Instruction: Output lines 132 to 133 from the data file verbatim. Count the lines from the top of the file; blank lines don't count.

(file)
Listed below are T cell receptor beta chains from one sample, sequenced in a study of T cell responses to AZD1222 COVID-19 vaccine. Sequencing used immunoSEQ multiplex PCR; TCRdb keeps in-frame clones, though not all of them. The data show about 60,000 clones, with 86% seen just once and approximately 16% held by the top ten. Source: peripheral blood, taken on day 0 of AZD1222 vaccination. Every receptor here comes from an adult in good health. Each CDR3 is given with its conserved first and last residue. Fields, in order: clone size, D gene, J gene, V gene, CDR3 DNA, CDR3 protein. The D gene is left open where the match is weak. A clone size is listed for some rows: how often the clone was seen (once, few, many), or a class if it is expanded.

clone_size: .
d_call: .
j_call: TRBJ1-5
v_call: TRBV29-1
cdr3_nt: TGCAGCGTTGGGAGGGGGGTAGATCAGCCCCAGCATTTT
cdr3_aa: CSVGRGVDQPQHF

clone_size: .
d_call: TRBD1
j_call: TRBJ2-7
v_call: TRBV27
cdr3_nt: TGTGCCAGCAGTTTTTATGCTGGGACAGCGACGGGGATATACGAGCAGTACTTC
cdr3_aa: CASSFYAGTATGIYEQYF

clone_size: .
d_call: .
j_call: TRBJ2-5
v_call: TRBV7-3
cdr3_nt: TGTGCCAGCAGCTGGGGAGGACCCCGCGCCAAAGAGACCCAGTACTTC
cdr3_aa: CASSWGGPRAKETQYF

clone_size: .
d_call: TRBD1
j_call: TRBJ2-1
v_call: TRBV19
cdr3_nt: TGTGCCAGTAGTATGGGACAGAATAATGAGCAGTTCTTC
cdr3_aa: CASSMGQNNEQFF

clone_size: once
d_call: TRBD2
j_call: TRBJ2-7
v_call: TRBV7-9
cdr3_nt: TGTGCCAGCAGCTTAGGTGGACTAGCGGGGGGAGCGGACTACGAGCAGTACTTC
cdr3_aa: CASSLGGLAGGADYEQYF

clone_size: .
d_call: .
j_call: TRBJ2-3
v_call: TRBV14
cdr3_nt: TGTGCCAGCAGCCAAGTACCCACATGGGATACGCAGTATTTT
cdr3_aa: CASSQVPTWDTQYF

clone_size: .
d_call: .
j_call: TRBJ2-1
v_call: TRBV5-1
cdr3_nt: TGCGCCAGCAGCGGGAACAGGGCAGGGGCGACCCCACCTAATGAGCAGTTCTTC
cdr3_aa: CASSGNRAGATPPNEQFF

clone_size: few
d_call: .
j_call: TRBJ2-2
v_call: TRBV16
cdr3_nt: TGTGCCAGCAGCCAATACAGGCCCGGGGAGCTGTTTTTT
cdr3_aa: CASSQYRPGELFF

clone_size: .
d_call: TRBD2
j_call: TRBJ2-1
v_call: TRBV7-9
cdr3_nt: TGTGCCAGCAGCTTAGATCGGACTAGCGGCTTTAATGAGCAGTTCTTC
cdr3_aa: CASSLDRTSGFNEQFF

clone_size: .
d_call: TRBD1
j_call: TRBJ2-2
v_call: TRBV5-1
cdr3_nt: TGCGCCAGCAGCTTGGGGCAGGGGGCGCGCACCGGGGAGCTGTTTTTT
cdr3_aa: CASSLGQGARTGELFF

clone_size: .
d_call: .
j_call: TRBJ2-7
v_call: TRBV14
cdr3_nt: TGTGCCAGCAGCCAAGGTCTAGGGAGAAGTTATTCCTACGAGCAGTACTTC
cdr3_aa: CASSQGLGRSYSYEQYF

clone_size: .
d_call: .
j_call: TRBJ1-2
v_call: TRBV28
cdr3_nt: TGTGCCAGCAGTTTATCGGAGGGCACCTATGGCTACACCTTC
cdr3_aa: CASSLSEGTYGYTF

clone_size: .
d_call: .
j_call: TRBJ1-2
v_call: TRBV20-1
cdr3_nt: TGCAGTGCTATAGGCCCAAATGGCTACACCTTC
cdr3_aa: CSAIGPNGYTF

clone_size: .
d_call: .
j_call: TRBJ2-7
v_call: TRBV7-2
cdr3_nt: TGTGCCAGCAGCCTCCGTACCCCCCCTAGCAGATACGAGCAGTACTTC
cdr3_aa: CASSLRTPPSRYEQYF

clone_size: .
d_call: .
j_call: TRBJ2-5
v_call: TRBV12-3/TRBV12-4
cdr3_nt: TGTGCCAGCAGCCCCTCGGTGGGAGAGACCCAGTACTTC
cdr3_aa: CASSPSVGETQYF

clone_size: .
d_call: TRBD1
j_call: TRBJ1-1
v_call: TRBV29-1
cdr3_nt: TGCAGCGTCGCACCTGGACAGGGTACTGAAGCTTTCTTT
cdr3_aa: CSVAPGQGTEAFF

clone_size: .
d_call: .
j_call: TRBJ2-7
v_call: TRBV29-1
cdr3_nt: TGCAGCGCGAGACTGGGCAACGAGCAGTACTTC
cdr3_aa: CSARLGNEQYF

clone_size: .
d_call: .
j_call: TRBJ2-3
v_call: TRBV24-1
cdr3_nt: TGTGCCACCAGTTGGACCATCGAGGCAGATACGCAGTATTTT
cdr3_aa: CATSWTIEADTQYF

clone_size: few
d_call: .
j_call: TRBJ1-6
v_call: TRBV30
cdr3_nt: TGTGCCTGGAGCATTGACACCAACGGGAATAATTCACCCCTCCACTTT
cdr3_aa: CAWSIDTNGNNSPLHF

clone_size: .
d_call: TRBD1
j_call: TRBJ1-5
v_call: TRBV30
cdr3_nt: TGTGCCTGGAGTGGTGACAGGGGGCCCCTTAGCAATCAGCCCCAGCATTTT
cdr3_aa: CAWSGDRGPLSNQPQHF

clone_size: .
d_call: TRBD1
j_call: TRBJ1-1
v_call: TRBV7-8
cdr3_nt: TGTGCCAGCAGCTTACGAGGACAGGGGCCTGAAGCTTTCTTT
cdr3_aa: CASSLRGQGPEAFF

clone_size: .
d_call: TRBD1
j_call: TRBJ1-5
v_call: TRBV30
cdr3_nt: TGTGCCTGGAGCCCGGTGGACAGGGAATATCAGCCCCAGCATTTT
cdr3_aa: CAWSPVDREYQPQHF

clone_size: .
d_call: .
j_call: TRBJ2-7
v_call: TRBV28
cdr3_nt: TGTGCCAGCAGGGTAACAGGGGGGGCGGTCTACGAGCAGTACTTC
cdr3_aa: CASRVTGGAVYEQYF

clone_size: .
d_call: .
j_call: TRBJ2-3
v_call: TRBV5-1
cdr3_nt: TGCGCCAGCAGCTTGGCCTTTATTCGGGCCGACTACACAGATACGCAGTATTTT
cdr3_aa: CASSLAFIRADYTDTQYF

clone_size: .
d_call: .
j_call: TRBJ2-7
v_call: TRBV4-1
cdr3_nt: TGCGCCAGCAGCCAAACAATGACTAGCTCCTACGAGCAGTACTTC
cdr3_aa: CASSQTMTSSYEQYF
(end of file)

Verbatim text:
cdr3_nt: TGTGCCTGGAGCCCGGTGGACAGGGAATATCAGCCCCAGCATTTT
cdr3_aa: CAWSPVDREYQPQHF